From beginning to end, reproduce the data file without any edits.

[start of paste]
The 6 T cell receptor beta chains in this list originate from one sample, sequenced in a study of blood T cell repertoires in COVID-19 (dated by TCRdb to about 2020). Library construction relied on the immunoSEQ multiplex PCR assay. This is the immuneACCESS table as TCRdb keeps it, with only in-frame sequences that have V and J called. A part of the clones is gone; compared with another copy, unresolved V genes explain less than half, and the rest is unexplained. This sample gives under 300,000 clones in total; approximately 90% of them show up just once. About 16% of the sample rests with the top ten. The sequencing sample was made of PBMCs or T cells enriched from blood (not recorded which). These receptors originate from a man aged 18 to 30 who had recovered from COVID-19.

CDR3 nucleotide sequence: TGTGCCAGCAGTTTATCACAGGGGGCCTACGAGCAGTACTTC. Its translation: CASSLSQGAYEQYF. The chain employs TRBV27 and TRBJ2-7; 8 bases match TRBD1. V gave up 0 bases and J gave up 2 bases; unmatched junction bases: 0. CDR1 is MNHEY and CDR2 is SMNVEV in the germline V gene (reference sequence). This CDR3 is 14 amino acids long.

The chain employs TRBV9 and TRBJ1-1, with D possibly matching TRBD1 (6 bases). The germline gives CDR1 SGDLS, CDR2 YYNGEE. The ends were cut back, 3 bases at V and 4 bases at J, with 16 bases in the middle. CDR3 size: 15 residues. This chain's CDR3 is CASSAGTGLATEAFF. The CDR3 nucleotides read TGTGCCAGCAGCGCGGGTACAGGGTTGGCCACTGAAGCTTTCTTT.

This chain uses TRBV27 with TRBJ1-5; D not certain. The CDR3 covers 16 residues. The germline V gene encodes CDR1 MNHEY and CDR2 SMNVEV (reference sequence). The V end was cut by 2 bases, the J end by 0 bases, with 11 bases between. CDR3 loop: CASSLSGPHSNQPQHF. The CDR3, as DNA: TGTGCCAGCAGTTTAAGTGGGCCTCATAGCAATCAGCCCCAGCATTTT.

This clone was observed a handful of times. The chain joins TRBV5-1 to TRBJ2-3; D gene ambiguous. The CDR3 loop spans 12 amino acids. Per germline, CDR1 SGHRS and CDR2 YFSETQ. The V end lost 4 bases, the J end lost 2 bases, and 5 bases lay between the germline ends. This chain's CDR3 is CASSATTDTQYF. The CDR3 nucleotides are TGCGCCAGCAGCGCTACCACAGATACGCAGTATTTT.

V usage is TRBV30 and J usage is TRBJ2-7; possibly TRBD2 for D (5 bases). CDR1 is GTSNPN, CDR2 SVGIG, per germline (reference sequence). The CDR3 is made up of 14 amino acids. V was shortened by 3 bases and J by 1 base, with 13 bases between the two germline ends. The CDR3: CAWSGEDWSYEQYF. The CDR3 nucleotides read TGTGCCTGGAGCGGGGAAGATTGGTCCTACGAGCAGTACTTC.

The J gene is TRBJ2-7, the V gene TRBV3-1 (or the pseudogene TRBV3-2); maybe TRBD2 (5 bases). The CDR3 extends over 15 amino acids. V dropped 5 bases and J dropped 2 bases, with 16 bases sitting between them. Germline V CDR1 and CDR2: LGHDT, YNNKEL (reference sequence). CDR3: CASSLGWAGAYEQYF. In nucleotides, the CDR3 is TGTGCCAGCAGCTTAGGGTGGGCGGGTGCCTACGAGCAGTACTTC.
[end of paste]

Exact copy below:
The 6 T cell receptor beta chains in this list originate from one sample, sequenced in a study of blood T cell repertoires in COVID-19 (dated by TCRdb to about 2020). Library construction relied on the immunoSEQ multiplex PCR assay. This is the immuneACCESS table as TCRdb keeps it, with only in-frame sequences that have V and J called. A part of the clones is gone; compared with another copy, unresolved V genes explain less than half, and the rest is unexplained. This sample gives under 300,000 clones in total; approximately 90% of them show up just once. About 16% of the sample rests with the top ten. The sequencing sample was made of PBMCs or T cells enriched from blood (not recorded which). These receptors originate from a man aged 18 to 30 who had recovered from COVID-19.

CDR3 nucleotide sequence: TGTGCCAGCAGTTTATCACAGGGGGCCTACGAGCAGTACTTC. Its translation: CASSLSQGAYEQYF. The chain employs TRBV27 and TRBJ2-7; 8 bases match TRBD1. V gave up 0 bases and J gave up 2 bases; unmatched junction bases: 0. CDR1 is MNHEY and CDR2 is SMNVEV in the germline V gene (reference sequence). This CDR3 is 14 amino acids long.

The chain employs TRBV9 and TRBJ1-1, with D possibly matching TRBD1 (6 bases). The germline gives CDR1 SGDLS, CDR2 YYNGEE. The ends were cut back, 3 bases at V and 4 bases at J, with 16 bases in the middle. CDR3 size: 15 residues. This chain's CDR3 is CASSAGTGLATEAFF. The CDR3 nucleotides read TGTGCCAGCAGCGCGGGTACAGGGTTGGCCACTGAAGCTTTCTTT.

This chain uses TRBV27 with TRBJ1-5; D not certain. The CDR3 covers 16 residues. The germline V gene encodes CDR1 MNHEY and CDR2 SMNVEV (reference sequence). The V end was cut by 2 bases, the J end by 0 bases, with 11 bases between. CDR3 loop: CASSLSGPHSNQPQHF. The CDR3, as DNA: TGTGCCAGCAGTTTAAGTGGGCCTCATAGCAATCAGCCCCAGCATTTT.

This clone was observed a handful of times. The chain joins TRBV5-1 to TRBJ2-3; D gene ambiguous. The CDR3 loop spans 12 amino acids. Per germline, CDR1 SGHRS and CDR2 YFSETQ. The V end lost 4 bases, the J end lost 2 bases, and 5 bases lay between the germline ends. This chain's CDR3 is CASSATTDTQYF. The CDR3 nucleotides are TGCGCCAGCAGCGCTACCACAGATACGCAGTATTTT.

V usage is TRBV30 and J usage is TRBJ2-7; possibly TRBD2 for D (5 bases). CDR1 is GTSNPN, CDR2 SVGIG, per germline (reference sequence). The CDR3 is made up of 14 amino acids. V was shortened by 3 bases and J by 1 base, with 13 bases between the two germline ends. The CDR3: CAWSGEDWSYEQYF. The CDR3 nucleotides read TGTGCCTGGAGCGGGGAAGATTGGTCCTACGAGCAGTACTTC.

The J gene is TRBJ2-7, the V gene TRBV3-1 (or the pseudogene TRBV3-2); maybe TRBD2 (5 bases). The CDR3 extends over 15 amino acids. V dropped 5 bases and J dropped 2 bases, with 16 bases sitting between them. Germline V CDR1 and CDR2: LGHDT, YNNKEL (reference sequence). CDR3: CASSLGWAGAYEQYF. In nucleotides, the CDR3 is TGTGCCAGCAGCTTAGGGTGGGCGGGTGCCTACGAGCAGTACTTC.